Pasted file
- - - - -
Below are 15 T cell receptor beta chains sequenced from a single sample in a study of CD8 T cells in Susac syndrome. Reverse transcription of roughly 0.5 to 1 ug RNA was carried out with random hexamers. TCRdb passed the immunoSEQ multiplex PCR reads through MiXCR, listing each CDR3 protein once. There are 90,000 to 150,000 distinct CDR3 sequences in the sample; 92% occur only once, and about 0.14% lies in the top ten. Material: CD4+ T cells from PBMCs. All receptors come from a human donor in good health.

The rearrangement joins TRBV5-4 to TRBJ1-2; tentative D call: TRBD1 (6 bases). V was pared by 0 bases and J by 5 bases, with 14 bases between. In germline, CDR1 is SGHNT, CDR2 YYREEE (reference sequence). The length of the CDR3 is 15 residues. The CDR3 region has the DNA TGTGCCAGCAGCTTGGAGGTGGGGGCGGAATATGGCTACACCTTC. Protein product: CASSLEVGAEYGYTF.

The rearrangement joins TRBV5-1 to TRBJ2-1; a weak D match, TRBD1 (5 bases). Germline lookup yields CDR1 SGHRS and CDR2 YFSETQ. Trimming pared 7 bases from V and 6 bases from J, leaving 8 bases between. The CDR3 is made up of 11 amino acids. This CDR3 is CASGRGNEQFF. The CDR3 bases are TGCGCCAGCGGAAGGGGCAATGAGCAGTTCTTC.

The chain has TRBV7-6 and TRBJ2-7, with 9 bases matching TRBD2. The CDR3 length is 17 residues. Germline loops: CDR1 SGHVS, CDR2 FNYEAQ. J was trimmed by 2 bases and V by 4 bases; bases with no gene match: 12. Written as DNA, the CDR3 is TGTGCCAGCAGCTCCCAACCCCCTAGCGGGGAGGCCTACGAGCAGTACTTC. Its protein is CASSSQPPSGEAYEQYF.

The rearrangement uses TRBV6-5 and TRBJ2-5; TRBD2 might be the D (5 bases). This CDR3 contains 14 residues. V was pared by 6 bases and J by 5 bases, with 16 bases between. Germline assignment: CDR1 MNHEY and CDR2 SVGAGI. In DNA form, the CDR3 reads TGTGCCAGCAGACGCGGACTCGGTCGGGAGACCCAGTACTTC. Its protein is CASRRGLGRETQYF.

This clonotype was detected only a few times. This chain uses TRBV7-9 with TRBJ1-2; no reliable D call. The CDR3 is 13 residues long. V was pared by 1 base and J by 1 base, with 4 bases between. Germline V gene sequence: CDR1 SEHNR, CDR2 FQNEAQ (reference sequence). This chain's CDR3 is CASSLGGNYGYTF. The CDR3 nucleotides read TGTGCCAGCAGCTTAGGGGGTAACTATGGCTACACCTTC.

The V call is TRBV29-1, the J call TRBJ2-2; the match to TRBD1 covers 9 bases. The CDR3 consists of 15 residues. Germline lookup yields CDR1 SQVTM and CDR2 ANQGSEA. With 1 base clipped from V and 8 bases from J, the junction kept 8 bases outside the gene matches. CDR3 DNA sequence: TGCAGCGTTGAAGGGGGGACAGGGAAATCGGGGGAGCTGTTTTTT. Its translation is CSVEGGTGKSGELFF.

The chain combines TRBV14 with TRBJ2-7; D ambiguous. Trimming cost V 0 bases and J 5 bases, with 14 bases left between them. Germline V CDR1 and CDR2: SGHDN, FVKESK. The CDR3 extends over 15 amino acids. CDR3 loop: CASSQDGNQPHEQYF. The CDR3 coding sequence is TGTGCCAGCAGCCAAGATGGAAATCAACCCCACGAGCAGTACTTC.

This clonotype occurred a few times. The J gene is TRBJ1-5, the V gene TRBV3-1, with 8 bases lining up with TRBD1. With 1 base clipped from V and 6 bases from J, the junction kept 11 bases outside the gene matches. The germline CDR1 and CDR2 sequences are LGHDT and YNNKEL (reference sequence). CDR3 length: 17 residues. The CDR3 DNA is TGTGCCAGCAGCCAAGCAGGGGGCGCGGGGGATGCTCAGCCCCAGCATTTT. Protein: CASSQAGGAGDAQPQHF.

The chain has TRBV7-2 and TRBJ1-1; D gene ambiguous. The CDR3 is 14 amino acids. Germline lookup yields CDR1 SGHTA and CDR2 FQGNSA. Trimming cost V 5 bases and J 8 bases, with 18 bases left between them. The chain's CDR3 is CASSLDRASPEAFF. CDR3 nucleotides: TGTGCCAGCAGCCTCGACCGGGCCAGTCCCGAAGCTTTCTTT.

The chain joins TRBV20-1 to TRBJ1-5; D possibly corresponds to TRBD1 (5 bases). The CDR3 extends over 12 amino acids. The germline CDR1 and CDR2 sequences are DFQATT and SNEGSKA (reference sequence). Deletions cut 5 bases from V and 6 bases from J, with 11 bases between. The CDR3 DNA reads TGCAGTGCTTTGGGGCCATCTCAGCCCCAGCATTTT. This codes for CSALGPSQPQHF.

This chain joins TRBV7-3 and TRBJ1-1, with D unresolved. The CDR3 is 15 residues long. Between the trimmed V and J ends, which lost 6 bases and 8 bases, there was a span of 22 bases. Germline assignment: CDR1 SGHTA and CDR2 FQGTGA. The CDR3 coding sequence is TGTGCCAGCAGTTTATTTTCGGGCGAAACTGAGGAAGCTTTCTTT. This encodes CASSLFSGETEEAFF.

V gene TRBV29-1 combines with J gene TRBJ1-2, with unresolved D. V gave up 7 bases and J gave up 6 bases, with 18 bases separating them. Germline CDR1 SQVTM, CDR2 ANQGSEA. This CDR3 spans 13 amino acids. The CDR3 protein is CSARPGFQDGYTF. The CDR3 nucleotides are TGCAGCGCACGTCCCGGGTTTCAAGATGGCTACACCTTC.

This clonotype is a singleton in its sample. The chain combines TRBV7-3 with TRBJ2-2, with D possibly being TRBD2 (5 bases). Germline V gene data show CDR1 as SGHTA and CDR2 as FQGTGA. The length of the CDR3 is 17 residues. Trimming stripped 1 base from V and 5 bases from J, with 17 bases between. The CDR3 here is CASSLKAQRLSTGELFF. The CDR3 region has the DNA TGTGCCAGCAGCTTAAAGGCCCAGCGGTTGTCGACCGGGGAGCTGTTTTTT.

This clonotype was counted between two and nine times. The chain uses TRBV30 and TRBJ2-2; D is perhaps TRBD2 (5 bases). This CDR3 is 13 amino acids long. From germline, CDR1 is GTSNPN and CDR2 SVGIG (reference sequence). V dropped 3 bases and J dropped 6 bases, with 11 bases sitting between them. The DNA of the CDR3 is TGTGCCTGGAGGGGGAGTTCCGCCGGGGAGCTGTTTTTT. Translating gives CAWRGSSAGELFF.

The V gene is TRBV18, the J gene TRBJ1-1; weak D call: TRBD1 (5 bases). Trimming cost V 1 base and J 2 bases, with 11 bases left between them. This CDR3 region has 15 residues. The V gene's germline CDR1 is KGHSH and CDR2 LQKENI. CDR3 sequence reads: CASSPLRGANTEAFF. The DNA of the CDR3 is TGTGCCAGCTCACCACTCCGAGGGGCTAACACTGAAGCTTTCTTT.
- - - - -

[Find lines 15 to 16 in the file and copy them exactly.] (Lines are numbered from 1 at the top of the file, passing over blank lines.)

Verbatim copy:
This clonotype was counted between two and nine times. The chain uses TRBV30 and TRBJ2-2; D is perhaps TRBD2 (5 bases). This CDR3 is 13 amino acids long. From germline, CDR1 is GTSNPN and CDR2 SVGIG (reference sequence). V dropped 3 bases and J dropped 6 bases, with 11 bases sitting between them. The DNA of the CDR3 is TGTGCCTGGAGGGGGAGTTCCGCCGGGGAGCTGTTTTTT. Translating gives CAWRGSSAGELFF.

The V gene is TRBV18, the J gene TRBJ1-1; weak D call: TRBD1 (5 bases). Trimming cost V 1 base and J 2 bases, with 11 bases left between them. This CDR3 region has 15 residues. The V gene's germline CDR1 is KGHSH and CDR2 LQKENI. CDR3 sequence reads: CASSPLRGANTEAFF. The DNA of the CDR3 is TGTGCCAGCTCACCACTCCGAGGGGCTAACACTGAAGCTTTCTTT.